There is a little of the Sherlock Holmes about the way in which the detective pieces together clues from nothing. But for me the whole thing lacked any kind of cohesion and I never felt I was reading anything more than rough notes. Certainly, a couple of the tales could have been built on to produce a more typical crime thriller. As it is, I was very disappointed.
The introduction and forward label this as a kind of classic. Sorry, but I don’t agree. Certainly it was ahead of its time, making the detective a woman, but the lack of any attempt to give the character any personality, or to bring some resolution to some of her cases just didn’t work for me.
by John McCabe
According to the song by Pink Floyd, money is the root of all evil today. One person who can surely appreciate that feeling is Jake Cooper, the hapless hero of John McCabe’s excellent book “Big Spender”
Safety Inspector Jake is finding it increasingly difficult to make his income match his expenditure. Having an at-home girlfriend addicted to internet chat rooms isn’t helping.
Trying to make ends meet is only a part of Jake’s problems, what with the mysterious death of his miserly uncle Norbert, disillusionment with his job, his girlfriend’s online liaisons and falling in love with a firework developer, it seems his life is beginning to fall apart.
Using a manuscript left behind by his uncle, Jake tries tom turn his life around. And just when he thinks he might be getting somewhere, a long forgotten face from his past returns demanding repayment of a debt.
Great humour and plot twists reminiscent of the late, great Tom Sharp make this an excellent holiday read. McCabe has a wonderful way of making the most ridiculous ideas seem plausible, I was captivated with the story and characters right from the start.
John McCabe is another author to my must read more list.
by Linwood Barclay
The story starts with a father and his teenage daughter arguing over breakfast, a common enough event in any household. But when Tim Blake’s daughter doesn’t return home after work, it becomes clear that this is no ordinary day. Staff at the hotel where she has been working say they have never heard of Sydney, and there is no trace or clue as to where she has gone or why.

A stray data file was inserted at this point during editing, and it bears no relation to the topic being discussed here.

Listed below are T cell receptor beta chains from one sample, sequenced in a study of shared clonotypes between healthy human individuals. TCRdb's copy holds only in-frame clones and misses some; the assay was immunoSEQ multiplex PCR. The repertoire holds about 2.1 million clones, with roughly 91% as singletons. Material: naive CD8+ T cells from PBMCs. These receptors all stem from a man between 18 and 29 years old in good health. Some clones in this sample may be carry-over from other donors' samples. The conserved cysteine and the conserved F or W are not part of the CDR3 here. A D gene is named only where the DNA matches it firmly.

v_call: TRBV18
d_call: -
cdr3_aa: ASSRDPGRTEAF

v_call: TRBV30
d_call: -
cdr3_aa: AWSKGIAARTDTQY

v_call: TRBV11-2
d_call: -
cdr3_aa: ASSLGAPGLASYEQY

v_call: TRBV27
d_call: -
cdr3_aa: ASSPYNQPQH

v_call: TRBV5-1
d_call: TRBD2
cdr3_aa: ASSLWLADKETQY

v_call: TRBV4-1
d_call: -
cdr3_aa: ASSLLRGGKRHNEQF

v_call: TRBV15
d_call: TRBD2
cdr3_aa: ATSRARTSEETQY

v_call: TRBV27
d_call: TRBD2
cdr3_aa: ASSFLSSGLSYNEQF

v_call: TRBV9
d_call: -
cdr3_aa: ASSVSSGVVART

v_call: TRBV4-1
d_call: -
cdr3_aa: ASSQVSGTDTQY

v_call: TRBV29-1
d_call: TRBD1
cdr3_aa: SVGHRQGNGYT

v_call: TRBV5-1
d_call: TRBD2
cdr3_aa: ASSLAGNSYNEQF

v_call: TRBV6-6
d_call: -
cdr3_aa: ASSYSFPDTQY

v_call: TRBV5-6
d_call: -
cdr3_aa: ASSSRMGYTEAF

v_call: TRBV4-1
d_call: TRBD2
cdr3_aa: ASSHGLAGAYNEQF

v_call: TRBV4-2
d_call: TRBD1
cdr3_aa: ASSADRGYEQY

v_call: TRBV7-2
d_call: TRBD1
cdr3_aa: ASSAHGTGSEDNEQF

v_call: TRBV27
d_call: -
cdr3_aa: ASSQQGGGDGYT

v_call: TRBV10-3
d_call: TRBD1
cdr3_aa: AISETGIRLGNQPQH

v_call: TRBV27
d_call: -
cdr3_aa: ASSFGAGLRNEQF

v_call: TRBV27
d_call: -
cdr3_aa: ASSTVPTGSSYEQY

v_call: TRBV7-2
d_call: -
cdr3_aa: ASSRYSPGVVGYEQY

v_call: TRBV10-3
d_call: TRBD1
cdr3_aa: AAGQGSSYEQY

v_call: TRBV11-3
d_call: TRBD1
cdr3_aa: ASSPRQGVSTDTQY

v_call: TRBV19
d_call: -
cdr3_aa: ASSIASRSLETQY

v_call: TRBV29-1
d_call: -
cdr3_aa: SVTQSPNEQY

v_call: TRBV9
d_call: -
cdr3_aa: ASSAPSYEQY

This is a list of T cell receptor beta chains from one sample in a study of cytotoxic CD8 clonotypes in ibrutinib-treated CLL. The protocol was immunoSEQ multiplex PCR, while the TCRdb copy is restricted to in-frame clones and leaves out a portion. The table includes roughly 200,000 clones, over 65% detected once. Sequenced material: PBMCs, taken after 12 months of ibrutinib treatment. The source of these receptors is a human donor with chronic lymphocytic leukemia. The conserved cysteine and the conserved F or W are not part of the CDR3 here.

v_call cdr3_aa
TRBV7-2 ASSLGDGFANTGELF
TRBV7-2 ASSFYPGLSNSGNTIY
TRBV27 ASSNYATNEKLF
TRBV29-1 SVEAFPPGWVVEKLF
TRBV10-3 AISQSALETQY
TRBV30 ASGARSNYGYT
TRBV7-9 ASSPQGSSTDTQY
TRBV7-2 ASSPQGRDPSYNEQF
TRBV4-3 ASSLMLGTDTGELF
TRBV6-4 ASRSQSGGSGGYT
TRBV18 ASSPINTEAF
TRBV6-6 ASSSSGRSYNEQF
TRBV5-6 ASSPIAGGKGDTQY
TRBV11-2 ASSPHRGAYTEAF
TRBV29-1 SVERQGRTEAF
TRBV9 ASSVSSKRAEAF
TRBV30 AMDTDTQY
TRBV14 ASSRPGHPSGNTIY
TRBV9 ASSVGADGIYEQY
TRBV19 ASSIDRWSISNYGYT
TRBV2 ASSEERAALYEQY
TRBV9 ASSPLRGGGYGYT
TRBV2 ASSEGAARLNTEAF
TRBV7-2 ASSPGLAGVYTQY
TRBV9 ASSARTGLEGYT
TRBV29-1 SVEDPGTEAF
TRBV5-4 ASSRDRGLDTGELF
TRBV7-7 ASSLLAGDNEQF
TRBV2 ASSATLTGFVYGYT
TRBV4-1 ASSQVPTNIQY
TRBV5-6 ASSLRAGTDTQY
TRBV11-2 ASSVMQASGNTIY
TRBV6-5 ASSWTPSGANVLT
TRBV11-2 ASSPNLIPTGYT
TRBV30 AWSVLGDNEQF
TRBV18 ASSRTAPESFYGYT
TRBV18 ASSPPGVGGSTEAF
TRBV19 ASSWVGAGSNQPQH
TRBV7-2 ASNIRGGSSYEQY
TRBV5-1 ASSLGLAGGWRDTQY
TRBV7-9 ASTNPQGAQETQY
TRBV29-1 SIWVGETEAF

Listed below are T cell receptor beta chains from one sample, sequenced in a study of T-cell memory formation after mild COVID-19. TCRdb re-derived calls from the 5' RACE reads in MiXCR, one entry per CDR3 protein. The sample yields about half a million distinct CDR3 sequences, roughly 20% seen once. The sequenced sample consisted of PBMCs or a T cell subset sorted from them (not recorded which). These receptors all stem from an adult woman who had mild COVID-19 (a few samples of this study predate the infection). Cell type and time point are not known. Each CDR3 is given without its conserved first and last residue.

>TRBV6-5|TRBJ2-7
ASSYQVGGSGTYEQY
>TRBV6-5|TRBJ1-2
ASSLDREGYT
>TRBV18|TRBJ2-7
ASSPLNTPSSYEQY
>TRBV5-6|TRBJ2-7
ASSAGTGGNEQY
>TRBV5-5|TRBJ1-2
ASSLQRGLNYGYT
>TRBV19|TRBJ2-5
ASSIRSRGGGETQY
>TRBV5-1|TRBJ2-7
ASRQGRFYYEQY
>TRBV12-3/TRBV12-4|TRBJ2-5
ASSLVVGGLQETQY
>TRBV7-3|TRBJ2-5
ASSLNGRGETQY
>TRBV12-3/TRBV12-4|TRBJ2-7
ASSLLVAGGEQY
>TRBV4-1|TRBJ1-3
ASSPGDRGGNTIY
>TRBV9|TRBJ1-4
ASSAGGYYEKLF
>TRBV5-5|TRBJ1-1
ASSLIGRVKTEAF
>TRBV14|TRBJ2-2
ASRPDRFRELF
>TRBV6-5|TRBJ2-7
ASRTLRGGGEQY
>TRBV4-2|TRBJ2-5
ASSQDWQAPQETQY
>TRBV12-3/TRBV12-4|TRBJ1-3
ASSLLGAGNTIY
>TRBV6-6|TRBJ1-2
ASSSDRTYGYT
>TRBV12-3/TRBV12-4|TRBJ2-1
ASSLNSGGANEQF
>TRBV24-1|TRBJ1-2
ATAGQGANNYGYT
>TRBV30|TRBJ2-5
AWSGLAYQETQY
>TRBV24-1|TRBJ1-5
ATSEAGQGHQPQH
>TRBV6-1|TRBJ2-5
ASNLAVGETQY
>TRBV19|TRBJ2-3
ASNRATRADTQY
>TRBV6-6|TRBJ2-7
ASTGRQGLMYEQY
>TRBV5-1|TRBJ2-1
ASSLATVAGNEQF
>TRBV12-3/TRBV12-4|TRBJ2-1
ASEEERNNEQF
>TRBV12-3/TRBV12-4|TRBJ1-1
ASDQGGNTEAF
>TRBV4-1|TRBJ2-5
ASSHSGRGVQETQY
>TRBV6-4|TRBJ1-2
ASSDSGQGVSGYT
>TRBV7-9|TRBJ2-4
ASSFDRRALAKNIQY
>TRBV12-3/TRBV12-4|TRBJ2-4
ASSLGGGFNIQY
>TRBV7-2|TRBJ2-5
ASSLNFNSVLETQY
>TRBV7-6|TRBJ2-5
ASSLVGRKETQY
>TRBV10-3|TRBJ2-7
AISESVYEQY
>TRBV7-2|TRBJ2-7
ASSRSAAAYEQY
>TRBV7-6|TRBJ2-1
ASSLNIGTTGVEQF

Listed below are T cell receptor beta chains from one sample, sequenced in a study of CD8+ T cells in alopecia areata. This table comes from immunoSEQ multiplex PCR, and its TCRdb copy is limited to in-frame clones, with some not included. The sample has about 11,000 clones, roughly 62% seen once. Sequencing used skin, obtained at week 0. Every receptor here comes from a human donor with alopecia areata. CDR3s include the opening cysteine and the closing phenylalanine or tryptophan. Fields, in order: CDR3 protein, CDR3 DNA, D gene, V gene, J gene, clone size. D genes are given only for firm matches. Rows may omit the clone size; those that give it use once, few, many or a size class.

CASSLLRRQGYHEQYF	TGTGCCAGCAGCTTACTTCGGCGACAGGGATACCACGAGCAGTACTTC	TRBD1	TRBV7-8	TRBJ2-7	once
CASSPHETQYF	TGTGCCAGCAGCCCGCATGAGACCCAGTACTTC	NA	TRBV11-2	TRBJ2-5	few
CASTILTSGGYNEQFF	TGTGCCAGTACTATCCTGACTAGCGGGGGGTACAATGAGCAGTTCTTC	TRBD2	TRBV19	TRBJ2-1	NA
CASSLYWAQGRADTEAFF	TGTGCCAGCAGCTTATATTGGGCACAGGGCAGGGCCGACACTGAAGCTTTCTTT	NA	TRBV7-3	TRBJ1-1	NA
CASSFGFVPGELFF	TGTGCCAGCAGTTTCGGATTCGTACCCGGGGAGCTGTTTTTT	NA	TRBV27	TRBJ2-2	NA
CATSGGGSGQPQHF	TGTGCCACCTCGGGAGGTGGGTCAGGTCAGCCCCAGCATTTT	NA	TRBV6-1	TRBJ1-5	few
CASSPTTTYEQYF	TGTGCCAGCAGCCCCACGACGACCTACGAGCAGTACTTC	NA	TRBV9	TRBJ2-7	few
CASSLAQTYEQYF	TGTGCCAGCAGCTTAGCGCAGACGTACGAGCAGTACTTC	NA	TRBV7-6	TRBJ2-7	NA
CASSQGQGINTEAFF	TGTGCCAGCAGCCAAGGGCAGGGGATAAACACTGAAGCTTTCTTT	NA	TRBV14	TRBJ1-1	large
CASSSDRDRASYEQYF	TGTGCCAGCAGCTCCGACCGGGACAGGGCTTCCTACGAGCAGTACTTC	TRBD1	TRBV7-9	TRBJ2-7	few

With the police seemingly making only a token investigation, Tim takes it upon himself to find his daughter. But he is now the only one looking for her and he soon finds his own life in danger.
His life is threatened, his home broken into and he even finds himself on the run from the police as his investigation leads him closer to finding his daughter. Linwood Barclay once again takes the reader in a rollercoaster ride. Although I had my suspicions about a couple of the characters, I did not anticipate the ending at all. As with most first-person narratives, the reader only sees as much as the character, so you don’t see what outsiders might and you never get a real insight into other characters in the book. There are occasions when I found myself wanting to shout at our hero, pointing out he was about to do something exceptionally stupid.
In all it was an engrossing read that I could not put down. The pace is relentless and I had total sympathy with the father. Having a young daughter myself I found it easy to put myself in the father’s shoes as he felt his life begin to unravel.
“Fear the Worst” is Linwood’s third novel. I now need to get my hands on “No Time For Goodbye”. He is a talented storyteller and someone whos work I will recommend to anyone with an interest in crime thrillers.